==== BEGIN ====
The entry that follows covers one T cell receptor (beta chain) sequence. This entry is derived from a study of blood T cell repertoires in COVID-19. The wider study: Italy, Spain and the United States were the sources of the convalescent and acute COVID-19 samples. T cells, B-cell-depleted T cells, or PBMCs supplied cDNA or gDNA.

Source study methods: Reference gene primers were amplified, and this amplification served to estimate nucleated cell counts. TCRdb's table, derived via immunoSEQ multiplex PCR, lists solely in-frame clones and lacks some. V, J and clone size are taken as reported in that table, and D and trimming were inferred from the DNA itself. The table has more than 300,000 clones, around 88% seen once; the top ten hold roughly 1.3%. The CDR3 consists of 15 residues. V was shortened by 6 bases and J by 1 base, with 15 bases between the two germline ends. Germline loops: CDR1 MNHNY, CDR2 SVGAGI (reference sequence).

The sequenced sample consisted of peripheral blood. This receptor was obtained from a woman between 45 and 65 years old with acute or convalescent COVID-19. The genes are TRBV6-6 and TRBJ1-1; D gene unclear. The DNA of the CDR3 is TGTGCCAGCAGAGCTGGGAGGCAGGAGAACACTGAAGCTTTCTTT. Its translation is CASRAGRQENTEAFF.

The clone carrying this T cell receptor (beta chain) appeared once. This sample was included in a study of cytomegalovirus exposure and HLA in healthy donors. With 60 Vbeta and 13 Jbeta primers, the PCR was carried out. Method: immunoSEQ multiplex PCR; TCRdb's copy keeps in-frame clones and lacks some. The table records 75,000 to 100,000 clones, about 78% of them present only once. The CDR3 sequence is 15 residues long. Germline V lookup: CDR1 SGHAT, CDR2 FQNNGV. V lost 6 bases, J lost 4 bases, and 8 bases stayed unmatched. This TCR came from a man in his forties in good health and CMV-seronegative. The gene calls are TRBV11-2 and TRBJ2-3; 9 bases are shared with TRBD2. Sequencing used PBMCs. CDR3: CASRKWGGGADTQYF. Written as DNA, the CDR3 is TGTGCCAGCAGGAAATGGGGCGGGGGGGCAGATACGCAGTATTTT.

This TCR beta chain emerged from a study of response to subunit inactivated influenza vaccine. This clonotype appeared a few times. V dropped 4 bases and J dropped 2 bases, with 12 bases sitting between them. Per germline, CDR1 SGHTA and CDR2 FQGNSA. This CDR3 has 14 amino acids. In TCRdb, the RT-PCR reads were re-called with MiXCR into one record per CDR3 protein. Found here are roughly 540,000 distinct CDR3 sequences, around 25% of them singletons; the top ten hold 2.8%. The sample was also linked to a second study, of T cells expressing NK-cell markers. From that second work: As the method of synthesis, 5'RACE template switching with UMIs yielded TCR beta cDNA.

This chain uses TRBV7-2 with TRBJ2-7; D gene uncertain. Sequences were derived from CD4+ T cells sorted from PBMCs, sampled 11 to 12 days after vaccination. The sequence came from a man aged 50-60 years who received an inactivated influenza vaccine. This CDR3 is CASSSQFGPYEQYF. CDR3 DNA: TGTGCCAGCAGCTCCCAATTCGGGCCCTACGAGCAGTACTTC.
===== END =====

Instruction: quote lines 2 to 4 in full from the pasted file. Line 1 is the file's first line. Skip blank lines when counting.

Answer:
Source study methods: Reference gene primers were amplified, and this amplification served to estimate nucleated cell counts. TCRdb's table, derived via immunoSEQ multiplex PCR, lists solely in-frame clones and lacks some. V, J and clone size are taken as reported in that table, and D and trimming were inferred from the DNA itself. The table has more than 300,000 clones, around 88% seen once; the top ten hold roughly 1.3%. The CDR3 consists of 15 residues. V was shortened by 6 bases and J by 1 base, with 15 bases between the two germline ends. Germline loops: CDR1 MNHNY, CDR2 SVGAGI (reference sequence).

The sequenced sample consisted of peripheral blood. This receptor was obtained from a woman between 45 and 65 years old with acute or convalescent COVID-19. The genes are TRBV6-6 and TRBJ1-1; D gene unclear. The DNA of the CDR3 is TGTGCCAGCAGAGCTGGGAGGCAGGAGAACACTGAAGCTTTCTTT. Its translation is CASRAGRQENTEAFF.

The clone carrying this T cell receptor (beta chain) appeared once. This sample was included in a study of cytomegalovirus exposure and HLA in healthy donors. With 60 Vbeta and 13 Jbeta primers, the PCR was carried out. Method: immunoSEQ multiplex PCR; TCRdb's copy keeps in-frame clones and lacks some. The table records 75,000 to 100,000 clones, about 78% of them present only once. The CDR3 sequence is 15 residues long. Germline V lookup: CDR1 SGHAT, CDR2 FQNNGV. V lost 6 bases, J lost 4 bases, and 8 bases stayed unmatched. This TCR came from a man in his forties in good health and CMV-seronegative. The gene calls are TRBV11-2 and TRBJ2-3; 9 bases are shared with TRBD2. Sequencing used PBMCs. CDR3: CASRKWGGGADTQYF. Written as DNA, the CDR3 is TGTGCCAGCAGGAAATGGGGCGGGGGGGCAGATACGCAGTATTTT.